Why My Father Never Spoke About His Heroism During WWII 


A letter found after my father’s death led me to discover his military decorations and the brutal retaliation inflicted on his family. 

 The transition from military service to civilian life presents many challenges for Servicemen and Servicewomen. They may have experienced combat trauma, the deaths of close friends, and political changes that seemingly negated their sacrifices. Recently, I discovered the terrible burden that my father, Captain Marcin Rupniak, took to his grave. 

At my father’s funeral, I felt as if I’d never really known him. Why had a man with his remarkable intellect settled for menial work in a factory that was far below his capabilities? Why had he not made more of his life? Whenever I asked him about it, his explanation left me none the wiser: “Because of the war, my girl.” 

I had no idea what he meant by that because he never spoke to me about the war. All I knew was that he had been a captain in the Polish army and could never return to Communist Poland because he would be arrested and shot. I didn’t know that the Polish army had made heroic contributions to the allied liberation of Europe in 1944. Fighting alongside American, British, and Canadian troops, they played pivotal roles in the victories at Monte Cassino1 and Falaise.2 

After the war, my dad corresponded regularly with his brother, Tomasz, in Poland, but the contents of their letters, written in Polish, were a mystery to me. When the Soviet Union collapsed in the 1990s, Tomasz’s daughter, Helena, came to visit my dad. I couldn’t speak a word of Polish, nor she English, and so our limited communications went through him. As a result, I learned almost nothing about her or the reason for her journey. 

It was not until both my parents had died that I discovered my dad’s family were victims of a Soviet genocide. Such was my dad’s secrecy about his family that my mother had written to Helena after her visit, requesting information. Among her personal papers, I found Helena’s reply. It said that during the war, my grandmother (aged 68) and three uncles were arrested and deported to Siberia because my dad was an officer in the Polish army.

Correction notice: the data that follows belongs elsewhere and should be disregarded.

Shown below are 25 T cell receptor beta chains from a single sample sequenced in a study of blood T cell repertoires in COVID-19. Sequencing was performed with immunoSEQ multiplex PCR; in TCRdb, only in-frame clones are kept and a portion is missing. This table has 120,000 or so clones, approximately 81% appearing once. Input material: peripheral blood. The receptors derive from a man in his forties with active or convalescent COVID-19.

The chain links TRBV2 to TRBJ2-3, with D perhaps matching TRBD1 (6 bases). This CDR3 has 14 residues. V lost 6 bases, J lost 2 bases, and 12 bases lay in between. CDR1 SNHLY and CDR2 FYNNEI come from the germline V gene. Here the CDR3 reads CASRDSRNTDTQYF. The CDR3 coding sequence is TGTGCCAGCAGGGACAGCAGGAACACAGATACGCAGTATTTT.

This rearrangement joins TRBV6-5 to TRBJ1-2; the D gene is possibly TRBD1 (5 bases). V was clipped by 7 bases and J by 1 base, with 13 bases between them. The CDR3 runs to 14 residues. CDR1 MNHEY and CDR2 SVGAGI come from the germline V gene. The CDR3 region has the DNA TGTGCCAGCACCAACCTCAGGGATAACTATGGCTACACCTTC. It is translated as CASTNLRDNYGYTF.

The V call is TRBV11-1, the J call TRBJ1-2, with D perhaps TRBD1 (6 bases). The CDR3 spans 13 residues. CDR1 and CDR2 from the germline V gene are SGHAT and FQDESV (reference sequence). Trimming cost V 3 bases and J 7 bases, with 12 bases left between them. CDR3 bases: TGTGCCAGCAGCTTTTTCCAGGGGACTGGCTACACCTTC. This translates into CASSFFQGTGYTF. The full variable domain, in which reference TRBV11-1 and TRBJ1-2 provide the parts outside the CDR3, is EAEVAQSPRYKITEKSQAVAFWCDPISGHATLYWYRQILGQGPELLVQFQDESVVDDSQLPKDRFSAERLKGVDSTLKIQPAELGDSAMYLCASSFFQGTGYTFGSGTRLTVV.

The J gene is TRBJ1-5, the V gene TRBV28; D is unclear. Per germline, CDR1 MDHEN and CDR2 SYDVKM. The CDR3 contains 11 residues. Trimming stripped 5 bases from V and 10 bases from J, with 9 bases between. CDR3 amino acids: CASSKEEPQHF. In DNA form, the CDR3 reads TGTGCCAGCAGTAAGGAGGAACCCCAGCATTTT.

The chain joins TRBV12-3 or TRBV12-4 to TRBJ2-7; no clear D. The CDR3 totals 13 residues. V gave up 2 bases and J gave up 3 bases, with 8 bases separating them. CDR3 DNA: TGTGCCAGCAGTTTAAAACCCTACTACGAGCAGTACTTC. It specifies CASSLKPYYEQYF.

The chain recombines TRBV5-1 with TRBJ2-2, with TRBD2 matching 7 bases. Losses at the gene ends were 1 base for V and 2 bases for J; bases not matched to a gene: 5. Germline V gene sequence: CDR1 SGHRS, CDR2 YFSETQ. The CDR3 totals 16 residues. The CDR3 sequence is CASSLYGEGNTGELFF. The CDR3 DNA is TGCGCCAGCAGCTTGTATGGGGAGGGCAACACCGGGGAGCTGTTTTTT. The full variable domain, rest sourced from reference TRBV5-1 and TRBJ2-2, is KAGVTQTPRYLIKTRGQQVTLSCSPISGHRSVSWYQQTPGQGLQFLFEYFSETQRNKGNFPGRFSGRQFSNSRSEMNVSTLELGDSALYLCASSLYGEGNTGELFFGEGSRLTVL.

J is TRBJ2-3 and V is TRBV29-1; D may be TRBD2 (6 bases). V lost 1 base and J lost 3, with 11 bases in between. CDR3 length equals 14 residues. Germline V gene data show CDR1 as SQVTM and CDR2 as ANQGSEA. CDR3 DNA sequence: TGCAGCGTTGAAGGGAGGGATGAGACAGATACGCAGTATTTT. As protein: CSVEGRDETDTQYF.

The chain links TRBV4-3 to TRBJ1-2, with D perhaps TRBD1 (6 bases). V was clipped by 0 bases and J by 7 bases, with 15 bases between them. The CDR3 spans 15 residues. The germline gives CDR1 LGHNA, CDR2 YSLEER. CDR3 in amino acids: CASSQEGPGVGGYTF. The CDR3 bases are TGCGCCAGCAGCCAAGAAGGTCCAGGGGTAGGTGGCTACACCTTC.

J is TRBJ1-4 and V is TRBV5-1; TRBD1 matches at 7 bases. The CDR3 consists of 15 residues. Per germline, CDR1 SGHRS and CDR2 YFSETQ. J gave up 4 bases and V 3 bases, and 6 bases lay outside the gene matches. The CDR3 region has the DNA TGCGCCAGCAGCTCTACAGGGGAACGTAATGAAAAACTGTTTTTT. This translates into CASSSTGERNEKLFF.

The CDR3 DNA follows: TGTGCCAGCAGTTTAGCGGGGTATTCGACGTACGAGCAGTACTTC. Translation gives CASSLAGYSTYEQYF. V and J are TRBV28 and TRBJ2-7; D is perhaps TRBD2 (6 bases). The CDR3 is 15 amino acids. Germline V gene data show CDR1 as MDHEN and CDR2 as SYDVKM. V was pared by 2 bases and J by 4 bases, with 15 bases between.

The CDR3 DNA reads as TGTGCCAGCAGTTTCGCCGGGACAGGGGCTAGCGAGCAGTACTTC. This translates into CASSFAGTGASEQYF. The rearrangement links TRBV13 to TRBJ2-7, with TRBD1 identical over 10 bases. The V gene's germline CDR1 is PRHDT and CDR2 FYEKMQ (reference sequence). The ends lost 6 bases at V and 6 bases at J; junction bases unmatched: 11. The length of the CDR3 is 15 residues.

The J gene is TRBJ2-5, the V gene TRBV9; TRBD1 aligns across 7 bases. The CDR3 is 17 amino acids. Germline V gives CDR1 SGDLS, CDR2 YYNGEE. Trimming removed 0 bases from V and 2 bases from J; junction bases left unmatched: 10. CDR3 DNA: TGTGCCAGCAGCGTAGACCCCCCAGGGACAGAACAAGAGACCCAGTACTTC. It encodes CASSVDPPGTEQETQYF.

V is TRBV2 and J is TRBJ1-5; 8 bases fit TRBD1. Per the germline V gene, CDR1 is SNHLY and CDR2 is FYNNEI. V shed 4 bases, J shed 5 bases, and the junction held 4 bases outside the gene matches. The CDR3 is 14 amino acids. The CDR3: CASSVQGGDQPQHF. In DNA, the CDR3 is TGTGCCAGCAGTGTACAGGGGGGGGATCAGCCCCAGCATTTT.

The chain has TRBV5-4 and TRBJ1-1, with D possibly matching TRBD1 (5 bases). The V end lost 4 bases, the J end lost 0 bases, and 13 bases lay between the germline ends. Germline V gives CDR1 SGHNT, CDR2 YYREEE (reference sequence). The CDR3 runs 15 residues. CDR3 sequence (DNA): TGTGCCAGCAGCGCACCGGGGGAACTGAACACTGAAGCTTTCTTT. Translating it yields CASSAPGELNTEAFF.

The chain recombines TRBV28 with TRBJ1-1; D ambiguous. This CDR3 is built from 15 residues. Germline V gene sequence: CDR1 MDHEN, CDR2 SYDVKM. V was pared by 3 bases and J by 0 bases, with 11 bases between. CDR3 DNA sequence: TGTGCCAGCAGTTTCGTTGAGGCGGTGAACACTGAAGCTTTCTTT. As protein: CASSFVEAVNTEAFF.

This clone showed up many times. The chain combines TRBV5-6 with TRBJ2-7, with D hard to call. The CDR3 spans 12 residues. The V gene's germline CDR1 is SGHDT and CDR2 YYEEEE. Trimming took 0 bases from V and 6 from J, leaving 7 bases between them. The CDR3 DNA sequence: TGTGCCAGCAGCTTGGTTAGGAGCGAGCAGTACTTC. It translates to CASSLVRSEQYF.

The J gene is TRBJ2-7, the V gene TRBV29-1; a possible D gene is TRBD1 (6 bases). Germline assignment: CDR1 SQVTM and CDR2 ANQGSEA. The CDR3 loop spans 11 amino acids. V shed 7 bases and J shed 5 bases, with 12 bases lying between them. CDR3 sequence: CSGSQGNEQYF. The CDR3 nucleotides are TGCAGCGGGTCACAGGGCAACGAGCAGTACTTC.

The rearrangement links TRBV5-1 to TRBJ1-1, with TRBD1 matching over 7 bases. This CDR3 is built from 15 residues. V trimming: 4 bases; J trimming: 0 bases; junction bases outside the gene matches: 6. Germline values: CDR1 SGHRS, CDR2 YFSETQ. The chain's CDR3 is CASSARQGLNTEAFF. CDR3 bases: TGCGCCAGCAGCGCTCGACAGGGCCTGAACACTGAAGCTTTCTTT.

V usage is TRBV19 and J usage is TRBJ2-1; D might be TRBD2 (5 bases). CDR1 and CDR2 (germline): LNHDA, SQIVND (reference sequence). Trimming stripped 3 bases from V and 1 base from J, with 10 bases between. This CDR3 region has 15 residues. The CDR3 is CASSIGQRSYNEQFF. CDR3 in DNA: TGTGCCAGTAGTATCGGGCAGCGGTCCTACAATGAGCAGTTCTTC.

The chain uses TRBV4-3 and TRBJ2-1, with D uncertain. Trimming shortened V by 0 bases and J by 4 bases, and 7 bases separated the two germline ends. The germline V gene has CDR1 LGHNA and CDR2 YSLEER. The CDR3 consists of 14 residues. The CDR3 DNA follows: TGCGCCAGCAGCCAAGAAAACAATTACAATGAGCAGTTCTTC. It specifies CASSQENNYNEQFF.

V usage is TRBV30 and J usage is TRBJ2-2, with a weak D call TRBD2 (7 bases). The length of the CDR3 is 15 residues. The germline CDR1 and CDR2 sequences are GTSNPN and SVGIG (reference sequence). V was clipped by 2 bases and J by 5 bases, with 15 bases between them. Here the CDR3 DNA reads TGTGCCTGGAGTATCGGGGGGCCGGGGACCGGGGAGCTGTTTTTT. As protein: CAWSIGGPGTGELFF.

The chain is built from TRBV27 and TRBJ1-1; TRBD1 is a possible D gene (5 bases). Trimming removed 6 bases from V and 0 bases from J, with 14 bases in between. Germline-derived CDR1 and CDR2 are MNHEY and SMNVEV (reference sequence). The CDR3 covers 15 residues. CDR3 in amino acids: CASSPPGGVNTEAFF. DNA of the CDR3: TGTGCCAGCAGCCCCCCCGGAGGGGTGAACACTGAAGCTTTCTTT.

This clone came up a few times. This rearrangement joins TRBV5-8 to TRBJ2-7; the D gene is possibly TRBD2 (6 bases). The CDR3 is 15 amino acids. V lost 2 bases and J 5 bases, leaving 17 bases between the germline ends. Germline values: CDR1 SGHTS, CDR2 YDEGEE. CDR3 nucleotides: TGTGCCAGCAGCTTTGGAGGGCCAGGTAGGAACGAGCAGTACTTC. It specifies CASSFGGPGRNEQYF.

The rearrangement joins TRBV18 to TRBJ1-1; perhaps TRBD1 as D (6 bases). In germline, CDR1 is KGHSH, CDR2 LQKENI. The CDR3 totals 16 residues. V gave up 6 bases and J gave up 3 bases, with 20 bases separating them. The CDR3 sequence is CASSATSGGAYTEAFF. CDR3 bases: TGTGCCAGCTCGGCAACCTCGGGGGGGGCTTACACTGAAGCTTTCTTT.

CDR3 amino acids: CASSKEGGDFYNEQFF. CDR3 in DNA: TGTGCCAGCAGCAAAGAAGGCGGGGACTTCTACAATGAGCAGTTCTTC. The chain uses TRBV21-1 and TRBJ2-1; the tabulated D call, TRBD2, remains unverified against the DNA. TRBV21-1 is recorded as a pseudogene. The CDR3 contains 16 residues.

I found Helena’s letter truly shocking. All those years, my dad lived with the guilt that his mother and brothers had been targeted because of him. This Soviet aggression explained why he could never set foot in Poland again. And my poor grandmother. How much suffering had this elderly woman endured? No wonder he didn’t want to talk about it. 

I arranged to visit Helena to learn what had happened to our family. In case she was no longer at the same address, I also searched for other Polish relatives on the internet. When I typed “Rupniak” into the search engine, I was astonished to find a website listing my father as a recipient of the Virtuti Militari, the Polish equivalent of the Medal of Honor.3 I was in complete disbelief. Surely, this had to be an error. How was it possible that he had earned such high military distinction and never said a word about it to me? I promptly requested a copy of his military records. 

Some months later, a large manila envelope landed in my mailbox. Inside, a dossier contained dozens of pages that bore my dad’s photograph, the words “Virtuti Militari,” and a war diary written in my dad’s distinctive handwriting. There had been no mistake. My father, a humble factory worker, was indeed a Virtuti Militari.

My friends assumed that I must feel incredibly proud, but that wasn’t how I felt at all. My chance discovery had pitched me into mental turmoil. Why on earth didn’t he tell me about this? Why had he deliberately kept me at such a distance, his own daughter? I was angry with him and ashamed of the lack of respect I’d shown him. I began to question the reliability of all my relationships. If I had misjudged him so badly, how many other good people had I dismissed? 

Researching his service records, I learned that my dad was twice recommended for the Virtuti Militari during the invasion of Poland in 1939. He had shown great courage and leadership by firing on advancing German tanks from an exposed position, forcing them to retreat. During intense fighting, he had maintained command of antitank guns and took over communications when his telephone operator was killed. His cool head in the thick of battle won him the respect of his men and his superiors.